3. How have trade relations changed?

Trade between the bloc’s five existing members surged 56% to $422 billion between 2017 and 2022. Economically, the natural resources and farm products of Brazil and Russia make them natural partners for Chinese demand. India and China have weaker trade connections with each other, partly due to their geopolitical rivalry and an acrimonious border dispute.  

4. Who’s in charge?  

For most of the time BRICS has existed, China’s gross domestic product has been more than twice the size of the four existing members combined. In theory, that should give it the most sway. In practice, India, which recently surpassed China in population, has been a counterweight. BRICS hasn’t formally endorsed China’s big push to build infrastructure abroad, called the Belt and Road Initiative. That’s partly because India objects to such projects in disputed territory held by Pakistan, its neighbor and archrival. The New Development Bank has no dominant shareholder: Beijing agreed to the equal holdings for each member advocated by New Delhi. The bank is headquartered in Shanghai, but has been led by an Indian and two Brazilians, most recently former President Dilma Rousseff. 

5. Is Russia still a member despite its invasion of Ukraine? 

Yes. The other BRICS countries have adopted a broadly neutral stance toward the war, viewing it as more of a regional issue than a global crisis. However, the war has changed Russia’s relations with BRICS institutions. The New Development Bank quickly froze Russian projects and Moscow hasn’t been able to access dollars via the BRICS shared foreign currency system. Essentially, with US sanctions piling up, other BRICS countries prioritized ongoing access to the dollar-based financial system over helping Russia. Putin participated in the Johannesburg summit in August by video conference, sparing the South African government from having to decide whether to execute an arrest warrant for alleged war crimes issued by the International Criminal Court.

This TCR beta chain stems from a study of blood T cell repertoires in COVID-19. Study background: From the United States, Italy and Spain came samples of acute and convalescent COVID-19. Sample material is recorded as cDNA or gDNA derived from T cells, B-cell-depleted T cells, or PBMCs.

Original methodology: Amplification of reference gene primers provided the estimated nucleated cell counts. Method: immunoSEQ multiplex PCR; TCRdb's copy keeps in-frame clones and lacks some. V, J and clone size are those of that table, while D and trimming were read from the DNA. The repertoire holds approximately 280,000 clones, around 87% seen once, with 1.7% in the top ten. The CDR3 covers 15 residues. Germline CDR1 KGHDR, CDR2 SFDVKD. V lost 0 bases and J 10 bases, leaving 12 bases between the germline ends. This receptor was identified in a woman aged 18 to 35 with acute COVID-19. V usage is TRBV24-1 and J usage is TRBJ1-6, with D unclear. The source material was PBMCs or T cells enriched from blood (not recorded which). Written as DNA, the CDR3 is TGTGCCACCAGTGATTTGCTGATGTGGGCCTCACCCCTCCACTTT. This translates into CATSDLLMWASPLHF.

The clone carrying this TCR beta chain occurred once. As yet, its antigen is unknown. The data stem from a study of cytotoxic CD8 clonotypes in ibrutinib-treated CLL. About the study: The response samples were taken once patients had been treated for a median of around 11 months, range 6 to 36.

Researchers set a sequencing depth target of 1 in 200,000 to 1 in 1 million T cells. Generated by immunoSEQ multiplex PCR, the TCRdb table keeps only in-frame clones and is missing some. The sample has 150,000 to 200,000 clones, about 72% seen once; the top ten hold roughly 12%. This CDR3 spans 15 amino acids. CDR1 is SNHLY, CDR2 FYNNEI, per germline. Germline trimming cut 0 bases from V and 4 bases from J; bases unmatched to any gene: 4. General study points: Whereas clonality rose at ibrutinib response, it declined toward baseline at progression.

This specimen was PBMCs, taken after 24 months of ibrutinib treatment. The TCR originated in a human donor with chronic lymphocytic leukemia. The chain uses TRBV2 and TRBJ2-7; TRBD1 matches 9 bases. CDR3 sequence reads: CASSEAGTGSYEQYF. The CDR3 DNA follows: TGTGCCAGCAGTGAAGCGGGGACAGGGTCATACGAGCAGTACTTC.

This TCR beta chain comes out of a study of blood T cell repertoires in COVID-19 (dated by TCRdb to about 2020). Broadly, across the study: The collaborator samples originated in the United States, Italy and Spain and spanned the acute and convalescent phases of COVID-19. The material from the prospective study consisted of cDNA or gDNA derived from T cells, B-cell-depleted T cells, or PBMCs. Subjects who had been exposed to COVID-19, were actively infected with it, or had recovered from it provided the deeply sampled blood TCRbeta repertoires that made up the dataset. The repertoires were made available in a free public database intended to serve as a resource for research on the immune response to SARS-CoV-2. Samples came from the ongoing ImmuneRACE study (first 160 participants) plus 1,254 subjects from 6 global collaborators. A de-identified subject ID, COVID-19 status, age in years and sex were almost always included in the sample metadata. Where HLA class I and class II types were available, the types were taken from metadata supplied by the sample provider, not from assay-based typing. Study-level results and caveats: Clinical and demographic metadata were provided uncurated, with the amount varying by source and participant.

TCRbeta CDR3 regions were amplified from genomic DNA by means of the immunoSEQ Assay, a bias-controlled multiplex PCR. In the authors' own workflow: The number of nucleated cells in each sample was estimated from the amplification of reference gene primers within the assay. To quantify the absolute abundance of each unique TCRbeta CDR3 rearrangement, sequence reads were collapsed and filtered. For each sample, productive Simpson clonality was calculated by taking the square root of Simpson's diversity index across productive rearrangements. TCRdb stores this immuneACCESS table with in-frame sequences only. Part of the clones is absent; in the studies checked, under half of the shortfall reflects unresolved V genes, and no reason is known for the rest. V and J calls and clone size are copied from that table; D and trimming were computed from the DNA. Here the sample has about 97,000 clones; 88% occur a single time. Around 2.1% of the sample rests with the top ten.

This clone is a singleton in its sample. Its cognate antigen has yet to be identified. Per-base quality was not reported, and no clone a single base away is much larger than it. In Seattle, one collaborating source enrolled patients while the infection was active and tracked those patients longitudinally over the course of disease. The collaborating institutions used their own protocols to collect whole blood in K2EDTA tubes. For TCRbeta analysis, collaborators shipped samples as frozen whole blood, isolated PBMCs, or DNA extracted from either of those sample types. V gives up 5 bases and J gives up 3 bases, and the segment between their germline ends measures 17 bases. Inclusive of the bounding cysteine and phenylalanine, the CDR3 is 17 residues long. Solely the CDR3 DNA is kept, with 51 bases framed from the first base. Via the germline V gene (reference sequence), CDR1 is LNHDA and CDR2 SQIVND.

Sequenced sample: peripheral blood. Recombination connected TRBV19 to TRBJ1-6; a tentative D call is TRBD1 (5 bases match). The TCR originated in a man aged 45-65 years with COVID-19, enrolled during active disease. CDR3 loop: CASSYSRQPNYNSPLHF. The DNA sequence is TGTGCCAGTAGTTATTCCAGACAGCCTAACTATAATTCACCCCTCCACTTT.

6. How does BRICS differ from other multilateral groups? 

It’s similar to clubs such as the Group of 20 big industrialized and emerging economies in promoting a move toward a more “multipolar” world and away from the post-Cold War dominance of the US, as exercised through structures like the tighter-knit Group of Seven and the International Monetary Fund. Other groupings arguably gaining influence as part of the trend include OPEC, the Shanghai Cooperation Organization, the Southern Common Market (Mercosur), and the African Union. In a similar vein, the Global South has become an increasingly popular way to refer to developing or emerging economies, though it’s not an actual club. It’s typically contrasted with a Global North composed of the US, Europe and some wealthy countries in Asia and the Pacific. But the relationships aren’t straightforward. For example, the European Union, firmly part of the Global North, could gain more influence in a multipolar world. China still considers itself a developing country, which brings some trade benefits, although its status as the world’s second-largest economy with a large middle class makes that classification an awkward fit. The G-7 invited Brazil, India and Indonesia to attend its leaders’ summit in 2023, in what officials said was an attempt to reach out to the Global South.